Meanwhile, the Ombudsman has filed administrative cases against four officials of the DENR for gross inexcusable negligence. Undersecretary Ganapin, who was one of those charged, has been suspended for 90 days for extending Marcopper's ECC by 10 years without conducting public hearings.

Dilemma between 'development' and the environment

This case concretises the dilemma faced not only by the Philippine government but by the Filipino people in general. Marcopper employs some 1,000 people, a majority of whom are from Marinduque. The company also supplies the electricity for the whole province and spends around P30 million a year for local goods and services. It pays taxes to the amount of P5 million and contributes P2 million for social projects.

In spite of all these, however, Marinduque has one of the highest incidence of poverty (71.9%) in the country. With the pollution of their waterways and the killing of marine resources which sustain the livelihood of the great majority, the people are now faced with difficult choices. Should they take a tough stance and push for the closure of the mines or should they just demand safer management of the toxic mine wastes? Should they not demand that government take on the burden of providing the basic social services instead of being dependent on a corporation which has devastated their lands and waters? There are many lessons to be learnt from this disaster. There are also many questions to be asked. It is clear that major changes have to be made in the whole environmental impact assessment system. Undersecretary Ganapin has called for the inclusion of the 'concept of social acceptability' into the EIA. 'Social acceptability' requirements can lead to more transparency and accountability.

For those who have been opposed to the Philippine Mining Act of 1995, this case will strengthen their position. Under this law, foreign corporations are allowed to own 100% equity. They can own lands, not less than 81,000 hectares, for 50 years, renewable for another 25 years. They are also given other rights like easement rights, which means they can ease the people out of their mining areas. On top of all these, they are allowed to use high technology which will allow them to recover their profits in the fastest time possible. They are also allowed to repatriate 100% of the profits they generate. This law not only threatens the environment but undermines the national sovereignty of the Filipino people. It also violates the rights of indigenous peoples to their ancestral lands, many of which have been identified as mineral-rich areas.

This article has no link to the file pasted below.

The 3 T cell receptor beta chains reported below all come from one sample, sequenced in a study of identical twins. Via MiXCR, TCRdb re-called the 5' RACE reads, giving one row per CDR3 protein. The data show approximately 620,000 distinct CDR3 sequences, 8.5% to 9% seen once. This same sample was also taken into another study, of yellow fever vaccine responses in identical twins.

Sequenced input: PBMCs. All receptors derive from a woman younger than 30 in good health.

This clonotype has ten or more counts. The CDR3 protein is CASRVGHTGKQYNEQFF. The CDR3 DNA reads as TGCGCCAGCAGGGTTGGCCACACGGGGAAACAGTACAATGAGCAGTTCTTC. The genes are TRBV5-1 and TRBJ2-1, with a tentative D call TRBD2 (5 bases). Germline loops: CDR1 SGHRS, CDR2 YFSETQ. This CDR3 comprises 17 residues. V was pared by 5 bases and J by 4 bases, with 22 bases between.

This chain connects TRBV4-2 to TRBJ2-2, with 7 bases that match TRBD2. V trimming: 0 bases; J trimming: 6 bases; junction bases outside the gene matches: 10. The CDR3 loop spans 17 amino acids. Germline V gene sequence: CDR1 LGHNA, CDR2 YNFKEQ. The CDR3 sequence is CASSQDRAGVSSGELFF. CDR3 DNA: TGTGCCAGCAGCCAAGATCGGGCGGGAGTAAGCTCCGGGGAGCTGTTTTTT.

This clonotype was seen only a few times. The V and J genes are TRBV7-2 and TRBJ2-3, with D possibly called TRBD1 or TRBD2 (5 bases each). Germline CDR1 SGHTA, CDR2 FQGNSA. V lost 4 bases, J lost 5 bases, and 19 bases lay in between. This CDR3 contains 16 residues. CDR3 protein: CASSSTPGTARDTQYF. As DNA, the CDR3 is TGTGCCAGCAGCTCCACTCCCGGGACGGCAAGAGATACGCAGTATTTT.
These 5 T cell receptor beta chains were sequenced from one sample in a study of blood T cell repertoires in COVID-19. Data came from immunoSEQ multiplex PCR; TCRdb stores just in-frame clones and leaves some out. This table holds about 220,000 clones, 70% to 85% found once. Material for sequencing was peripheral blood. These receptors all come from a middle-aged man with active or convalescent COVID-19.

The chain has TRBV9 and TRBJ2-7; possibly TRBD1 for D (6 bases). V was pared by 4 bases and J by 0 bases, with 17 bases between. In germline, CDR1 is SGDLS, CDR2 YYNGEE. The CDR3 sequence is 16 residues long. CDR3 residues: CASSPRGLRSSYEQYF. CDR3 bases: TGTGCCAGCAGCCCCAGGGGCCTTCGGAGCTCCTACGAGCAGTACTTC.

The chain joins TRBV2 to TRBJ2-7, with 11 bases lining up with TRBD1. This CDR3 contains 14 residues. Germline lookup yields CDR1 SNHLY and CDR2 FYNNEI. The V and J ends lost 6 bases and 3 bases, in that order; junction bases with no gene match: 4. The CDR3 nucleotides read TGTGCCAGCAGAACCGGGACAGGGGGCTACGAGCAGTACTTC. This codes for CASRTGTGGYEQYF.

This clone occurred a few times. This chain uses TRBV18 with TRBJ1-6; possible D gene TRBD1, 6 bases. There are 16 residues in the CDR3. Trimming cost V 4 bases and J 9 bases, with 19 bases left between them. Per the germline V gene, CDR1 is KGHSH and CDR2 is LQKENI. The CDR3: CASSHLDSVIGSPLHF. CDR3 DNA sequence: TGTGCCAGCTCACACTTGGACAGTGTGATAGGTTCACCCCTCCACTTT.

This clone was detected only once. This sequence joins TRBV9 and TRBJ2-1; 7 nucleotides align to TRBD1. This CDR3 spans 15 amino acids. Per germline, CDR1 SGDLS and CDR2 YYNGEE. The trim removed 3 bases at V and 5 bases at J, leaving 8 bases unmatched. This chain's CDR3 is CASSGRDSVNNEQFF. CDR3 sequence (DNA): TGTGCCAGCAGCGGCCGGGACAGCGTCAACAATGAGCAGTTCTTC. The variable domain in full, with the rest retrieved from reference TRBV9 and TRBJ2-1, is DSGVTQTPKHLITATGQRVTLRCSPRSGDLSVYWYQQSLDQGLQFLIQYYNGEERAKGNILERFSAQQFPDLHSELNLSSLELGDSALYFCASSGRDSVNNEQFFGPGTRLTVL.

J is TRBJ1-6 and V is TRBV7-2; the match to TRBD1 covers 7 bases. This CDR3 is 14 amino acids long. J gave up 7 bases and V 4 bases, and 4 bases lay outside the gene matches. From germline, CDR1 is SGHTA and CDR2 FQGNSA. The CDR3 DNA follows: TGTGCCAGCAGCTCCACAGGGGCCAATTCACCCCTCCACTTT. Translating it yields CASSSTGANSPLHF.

The governments of the Philippines, both past and present, have always shown a bias in favour of corporations, especially the foreign multinationals. The Mining Law is a clear case of how the government is tailor-fitting its own laws to serve such interests and to be consistent with GATT and World Trade Organisation rules. The people from the communities who are actively resisting the encroachment of mining corporations on their lands and resources are now demanding that the government should, for once, show a bias in favour of its own citizens.

It will be recalled that mining was not an issue discussed or even included in Agenda 21 of the Earth Summit. Peoples' organisations and NGOs should be more active in raising the mining issue and forcing the companies and governments to likewise seriously confront it. In this respect, experiences undergone by other peoples in other countries in relation to mining should be documented and shared on a broader scale. -TWR